Age-related muscle weakness, the brain neuron’s perspective

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Nervous system and muscular system integration

The study indicated that the ability to communicate neural activity to skeletal muscle is impaired with advancing age, which raises the question of whether many of these age-related neurological changes are mechanistically linked to impaired performance of human skeletal muscle.
The research discussed age-related impairments in the brain and peripheral nerve structures that may theoretically lead to muscle weakness in old age.
Recent findings indicated that neuronal atrophy in the brain is accompanied by electrical noise tied to declines in dopaminergic neurotransmission that degrades communication between neurons.

The nervous system changes contribute to the aging muscle

Additionally, sensorimotor feedback loops that help regulate corticospinal excitability are impaired. In the periphery, there is evidence for motor unit loss, axonal atrophy, demyelination caused by oxidative damage to proteins and lipids, and modified transmission of the electrical signal through the neuromuscular junction.
Recent evidence clearly indicates that muscle weakness associated with aging is not entirely explained by classically postulated atrophy of muscle. The nervous system changes contribute to the aging muscle phenotype.

MANINI, TODD M.; HONG, S. LEE; CLARK, BRIAN C. CURRENT OPINION IN CLINICAL NUTRITION & METABOLIC CARE, 20131363-1950

Notes:

Neuromuscular diseases

Neuromuscular diseases affect the peripheral nervous system – the nerve cells and muscles that carry signals throughout the body and work together to move the body. Symptoms can vary from mild to critical, and include pain, weakness, numbness, cramping, lightheadedness, or muscle atrophy.

Amyotrophic lateral sclerosis or ALS

Often called “Lou Gehrig’s disease,” ALS is one of the more common neuromuscular disorders. More than 5,600 people are diagnosed with ALS in the U.S. each year. ALS involves a breakdown of motor neurons that work to control voluntary muscle movements. While there is no cure for the disease, UT Southwestern Medical Center physicians provide the latest therapies and treatments that can help slow the disease’s progress and manage its symptoms. UTSW researchers are conducting both clinical and basic science research to help find a cure for this terrible disease.

Autonomic disorders

A diverse group of diseases that affect the automatic functions of the body. When the autonomic nervous system is not working properly, patients can develop a number of symptoms including lightheadedness and fainting, inability to sweat, constipation and bladder problems, and dry mouth. These disorders can be diagnosed with the help of testing which is only available at specialized centers such as UT Southwestern. Effective treatments are available in many cases.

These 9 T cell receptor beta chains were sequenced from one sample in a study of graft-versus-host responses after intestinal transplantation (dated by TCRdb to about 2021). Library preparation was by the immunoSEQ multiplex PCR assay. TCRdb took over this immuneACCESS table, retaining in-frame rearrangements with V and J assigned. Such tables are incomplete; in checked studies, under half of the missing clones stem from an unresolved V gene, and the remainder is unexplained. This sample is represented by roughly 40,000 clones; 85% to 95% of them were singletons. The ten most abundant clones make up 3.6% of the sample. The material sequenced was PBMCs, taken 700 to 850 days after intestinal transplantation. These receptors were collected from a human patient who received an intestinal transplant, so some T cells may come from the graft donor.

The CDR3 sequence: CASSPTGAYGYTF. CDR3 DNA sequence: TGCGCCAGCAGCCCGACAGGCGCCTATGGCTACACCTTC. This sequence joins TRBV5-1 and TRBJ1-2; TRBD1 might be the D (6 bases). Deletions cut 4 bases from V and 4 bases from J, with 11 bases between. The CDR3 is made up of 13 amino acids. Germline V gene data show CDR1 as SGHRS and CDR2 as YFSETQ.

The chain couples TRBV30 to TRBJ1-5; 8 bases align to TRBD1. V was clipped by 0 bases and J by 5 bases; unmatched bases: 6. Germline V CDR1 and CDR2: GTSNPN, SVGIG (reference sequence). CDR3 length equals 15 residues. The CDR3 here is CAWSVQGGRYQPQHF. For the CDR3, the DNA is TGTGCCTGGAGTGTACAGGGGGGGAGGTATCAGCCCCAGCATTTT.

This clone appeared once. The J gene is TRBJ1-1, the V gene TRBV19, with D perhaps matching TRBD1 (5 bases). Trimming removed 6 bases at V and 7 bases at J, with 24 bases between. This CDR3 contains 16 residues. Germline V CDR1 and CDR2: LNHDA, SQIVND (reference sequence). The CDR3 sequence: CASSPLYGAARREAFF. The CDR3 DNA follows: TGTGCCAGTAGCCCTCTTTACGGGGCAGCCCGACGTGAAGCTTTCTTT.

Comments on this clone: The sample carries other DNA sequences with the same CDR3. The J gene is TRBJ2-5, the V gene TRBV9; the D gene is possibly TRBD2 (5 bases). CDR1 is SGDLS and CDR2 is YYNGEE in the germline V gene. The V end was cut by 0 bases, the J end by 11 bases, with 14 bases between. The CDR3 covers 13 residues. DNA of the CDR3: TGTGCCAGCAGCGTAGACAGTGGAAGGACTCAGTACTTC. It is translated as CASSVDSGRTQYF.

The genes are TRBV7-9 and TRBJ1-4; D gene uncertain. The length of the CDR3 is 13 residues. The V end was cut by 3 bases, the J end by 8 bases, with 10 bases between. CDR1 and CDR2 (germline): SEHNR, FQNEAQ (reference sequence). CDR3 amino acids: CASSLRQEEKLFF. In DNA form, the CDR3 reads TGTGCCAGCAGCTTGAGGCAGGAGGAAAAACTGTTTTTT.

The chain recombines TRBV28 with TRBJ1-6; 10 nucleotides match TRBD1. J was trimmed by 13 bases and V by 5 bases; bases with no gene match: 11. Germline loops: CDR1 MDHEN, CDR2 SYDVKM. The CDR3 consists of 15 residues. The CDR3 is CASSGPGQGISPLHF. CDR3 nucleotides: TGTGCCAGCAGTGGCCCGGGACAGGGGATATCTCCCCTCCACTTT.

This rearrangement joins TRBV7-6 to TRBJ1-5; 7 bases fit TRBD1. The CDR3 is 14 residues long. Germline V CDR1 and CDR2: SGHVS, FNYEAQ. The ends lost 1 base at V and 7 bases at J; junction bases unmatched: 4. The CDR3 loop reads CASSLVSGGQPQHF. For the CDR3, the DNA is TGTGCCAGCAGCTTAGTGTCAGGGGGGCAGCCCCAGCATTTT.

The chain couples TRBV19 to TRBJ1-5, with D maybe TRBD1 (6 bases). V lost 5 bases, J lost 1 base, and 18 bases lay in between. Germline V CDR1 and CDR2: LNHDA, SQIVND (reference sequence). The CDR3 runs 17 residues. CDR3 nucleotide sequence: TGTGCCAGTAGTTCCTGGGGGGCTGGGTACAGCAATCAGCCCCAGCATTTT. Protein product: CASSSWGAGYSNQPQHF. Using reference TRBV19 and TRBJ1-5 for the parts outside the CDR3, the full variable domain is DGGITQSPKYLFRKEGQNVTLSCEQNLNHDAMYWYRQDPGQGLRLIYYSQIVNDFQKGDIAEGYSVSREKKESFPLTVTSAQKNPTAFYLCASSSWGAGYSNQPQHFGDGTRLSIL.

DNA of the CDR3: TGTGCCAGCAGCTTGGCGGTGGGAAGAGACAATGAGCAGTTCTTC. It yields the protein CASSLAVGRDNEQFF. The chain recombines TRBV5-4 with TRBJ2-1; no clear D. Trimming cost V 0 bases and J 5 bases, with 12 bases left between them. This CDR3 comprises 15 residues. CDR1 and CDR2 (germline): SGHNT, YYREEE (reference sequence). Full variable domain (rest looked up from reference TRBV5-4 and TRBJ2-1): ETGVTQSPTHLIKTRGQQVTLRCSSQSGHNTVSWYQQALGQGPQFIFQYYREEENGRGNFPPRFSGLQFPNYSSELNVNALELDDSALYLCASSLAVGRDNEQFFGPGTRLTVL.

Muscular dystrophies (MD)

A group of more than 30 disorders that cause progressive weakness of muscles. While no treatment for reversing the effects of these disorders exists, several treatments and therapies for improving a patient’s outlook can be recommended and directed by UT Southwestern physicians. Our patients can also benefit from multispecialty care supported by the Muscular Dystrophy Association (MDA). When needed, this includes evaluation by heart and lung doctors as well as physical therapy and recommendation of assistive devices.

Myasthenia gravis (MG)

Affects approximately 37,000 people in the U.S. MG is an autoimmune disease that causes muscle weakness and fatigue by interrupting communication between nerve impulses and muscles. Treatments for this disorder include surgical options and medications to improve muscle weakness. Neurologists at UT Southwestern are recognized experts in the diagnosis and treatment of MG and are involved in clinical research studies to evaluate new therapies. 

Peripheral neuropathies (PN)

A diverse group of disorders that causes damage to nerve fibers. The usual symptoms of PN include numbness of the feet and fingers, weakness, and unsteadiness. Neurologists in the neuromuscular disorders clinic are expert at identifying the cause of PN and recommending effective treatment. 

Spasticity

A group of neuromuscular disorders that may be caused by injury or illness related to the central nervous system. Examples include ataxia, dystonia, Huntington’s disease, multiple sclerosis, muscular dystrophy, Parkinson’s disease, and stroke.

Connie’s comments: In the last stage of Alzheimer’s and Parkinson’s disease, patients are already wheel chair-bound. Their muscles are weak as they are controlled by their brain.

Nutrients for nerves

Vitamin B complex (B5, B12, B6), magnesium,calcium,Vit D,omega 3 fatty acids,healthy fats, ginger

nerve

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